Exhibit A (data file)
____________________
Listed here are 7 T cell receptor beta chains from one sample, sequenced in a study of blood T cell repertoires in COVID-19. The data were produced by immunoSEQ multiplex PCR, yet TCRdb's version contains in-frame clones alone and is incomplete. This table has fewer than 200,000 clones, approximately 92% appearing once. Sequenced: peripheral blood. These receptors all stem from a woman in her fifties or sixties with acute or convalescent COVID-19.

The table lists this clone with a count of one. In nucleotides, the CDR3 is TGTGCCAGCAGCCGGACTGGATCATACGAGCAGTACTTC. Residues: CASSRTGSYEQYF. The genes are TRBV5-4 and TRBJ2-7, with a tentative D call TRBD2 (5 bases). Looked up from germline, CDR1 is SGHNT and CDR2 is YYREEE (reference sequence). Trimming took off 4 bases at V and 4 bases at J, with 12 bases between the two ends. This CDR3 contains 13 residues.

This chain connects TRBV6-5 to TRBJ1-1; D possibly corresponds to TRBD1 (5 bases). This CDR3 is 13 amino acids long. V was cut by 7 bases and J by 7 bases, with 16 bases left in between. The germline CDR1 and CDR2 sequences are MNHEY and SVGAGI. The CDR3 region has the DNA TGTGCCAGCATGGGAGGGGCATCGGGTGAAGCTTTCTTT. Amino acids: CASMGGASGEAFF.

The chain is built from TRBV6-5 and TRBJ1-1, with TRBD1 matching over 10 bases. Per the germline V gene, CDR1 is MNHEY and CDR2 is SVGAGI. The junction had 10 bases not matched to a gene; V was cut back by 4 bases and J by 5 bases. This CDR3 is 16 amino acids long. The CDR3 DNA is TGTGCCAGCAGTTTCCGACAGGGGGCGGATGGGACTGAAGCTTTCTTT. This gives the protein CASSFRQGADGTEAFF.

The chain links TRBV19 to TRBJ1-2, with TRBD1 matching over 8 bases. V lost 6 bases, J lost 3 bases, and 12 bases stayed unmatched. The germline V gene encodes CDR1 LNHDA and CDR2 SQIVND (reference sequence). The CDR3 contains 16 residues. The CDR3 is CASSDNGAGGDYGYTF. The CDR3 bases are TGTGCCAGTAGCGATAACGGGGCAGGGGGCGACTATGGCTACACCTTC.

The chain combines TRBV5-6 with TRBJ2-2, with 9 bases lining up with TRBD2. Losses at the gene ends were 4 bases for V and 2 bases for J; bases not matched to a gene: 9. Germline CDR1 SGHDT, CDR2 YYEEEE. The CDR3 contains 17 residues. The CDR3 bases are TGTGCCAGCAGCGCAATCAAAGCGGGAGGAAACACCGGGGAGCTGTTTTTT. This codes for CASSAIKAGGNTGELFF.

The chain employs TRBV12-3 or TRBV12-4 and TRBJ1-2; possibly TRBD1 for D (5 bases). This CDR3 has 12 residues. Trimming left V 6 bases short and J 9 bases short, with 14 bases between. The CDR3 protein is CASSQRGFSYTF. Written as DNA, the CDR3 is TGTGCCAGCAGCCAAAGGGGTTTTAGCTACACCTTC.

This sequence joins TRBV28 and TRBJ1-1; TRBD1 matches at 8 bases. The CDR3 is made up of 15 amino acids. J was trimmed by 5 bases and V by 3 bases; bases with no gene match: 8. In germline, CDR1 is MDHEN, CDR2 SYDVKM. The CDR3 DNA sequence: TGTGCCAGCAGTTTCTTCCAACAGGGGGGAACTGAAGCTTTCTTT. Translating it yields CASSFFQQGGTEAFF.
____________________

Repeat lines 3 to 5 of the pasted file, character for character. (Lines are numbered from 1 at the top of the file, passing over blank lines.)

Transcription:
This chain connects TRBV6-5 to TRBJ1-1; D possibly corresponds to TRBD1 (5 bases). This CDR3 is 13 amino acids long. V was cut by 7 bases and J by 7 bases, with 16 bases left in between. The germline CDR1 and CDR2 sequences are MNHEY and SVGAGI. The CDR3 region has the DNA TGTGCCAGCATGGGAGGGGCATCGGGTGAAGCTTTCTTT. Amino acids: CASMGGASGEAFF.

The chain is built from TRBV6-5 and TRBJ1-1, with TRBD1 matching over 10 bases. Per the germline V gene, CDR1 is MNHEY and CDR2 is SVGAGI. The junction had 10 bases not matched to a gene; V was cut back by 4 bases and J by 5 bases. This CDR3 is 16 amino acids long. The CDR3 DNA is TGTGCCAGCAGTTTCCGACAGGGGGCGGATGGGACTGAAGCTTTCTTT. This gives the protein CASSFRQGADGTEAFF.

The chain links TRBV19 to TRBJ1-2, with TRBD1 matching over 8 bases. V lost 6 bases, J lost 3 bases, and 12 bases stayed unmatched. The germline V gene encodes CDR1 LNHDA and CDR2 SQIVND (reference sequence). The CDR3 contains 16 residues. The CDR3 is CASSDNGAGGDYGYTF. The CDR3 bases are TGTGCCAGTAGCGATAACGGGGCAGGGGGCGACTATGGCTACACCTTC.